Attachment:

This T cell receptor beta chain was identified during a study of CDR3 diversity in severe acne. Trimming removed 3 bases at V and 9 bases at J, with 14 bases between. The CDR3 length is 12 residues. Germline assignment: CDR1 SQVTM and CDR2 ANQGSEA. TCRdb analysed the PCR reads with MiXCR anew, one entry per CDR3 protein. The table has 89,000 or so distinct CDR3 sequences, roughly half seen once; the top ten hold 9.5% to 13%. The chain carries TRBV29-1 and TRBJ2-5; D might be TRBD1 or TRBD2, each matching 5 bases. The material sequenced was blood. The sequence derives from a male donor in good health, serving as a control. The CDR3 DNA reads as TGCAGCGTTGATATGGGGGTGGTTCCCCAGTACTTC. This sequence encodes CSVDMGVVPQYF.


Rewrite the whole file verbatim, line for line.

This T cell receptor beta chain was identified during a study of CDR3 diversity in severe acne. Trimming removed 3 bases at V and 9 bases at J, with 14 bases between. The CDR3 length is 12 residues. Germline assignment: CDR1 SQVTM and CDR2 ANQGSEA. TCRdb analysed the PCR reads with MiXCR anew, one entry per CDR3 protein. The table has 89,000 or so distinct CDR3 sequences, roughly half seen once; the top ten hold 9.5% to 13%. The chain carries TRBV29-1 and TRBJ2-5; D might be TRBD1 or TRBD2, each matching 5 bases. The material sequenced was blood. The sequence derives from a male donor in good health, serving as a control. The CDR3 DNA reads as TGCAGCGTTGATATGGGGGTGGTTCCCCAGTACTTC. This sequence encodes CSVDMGVVPQYF.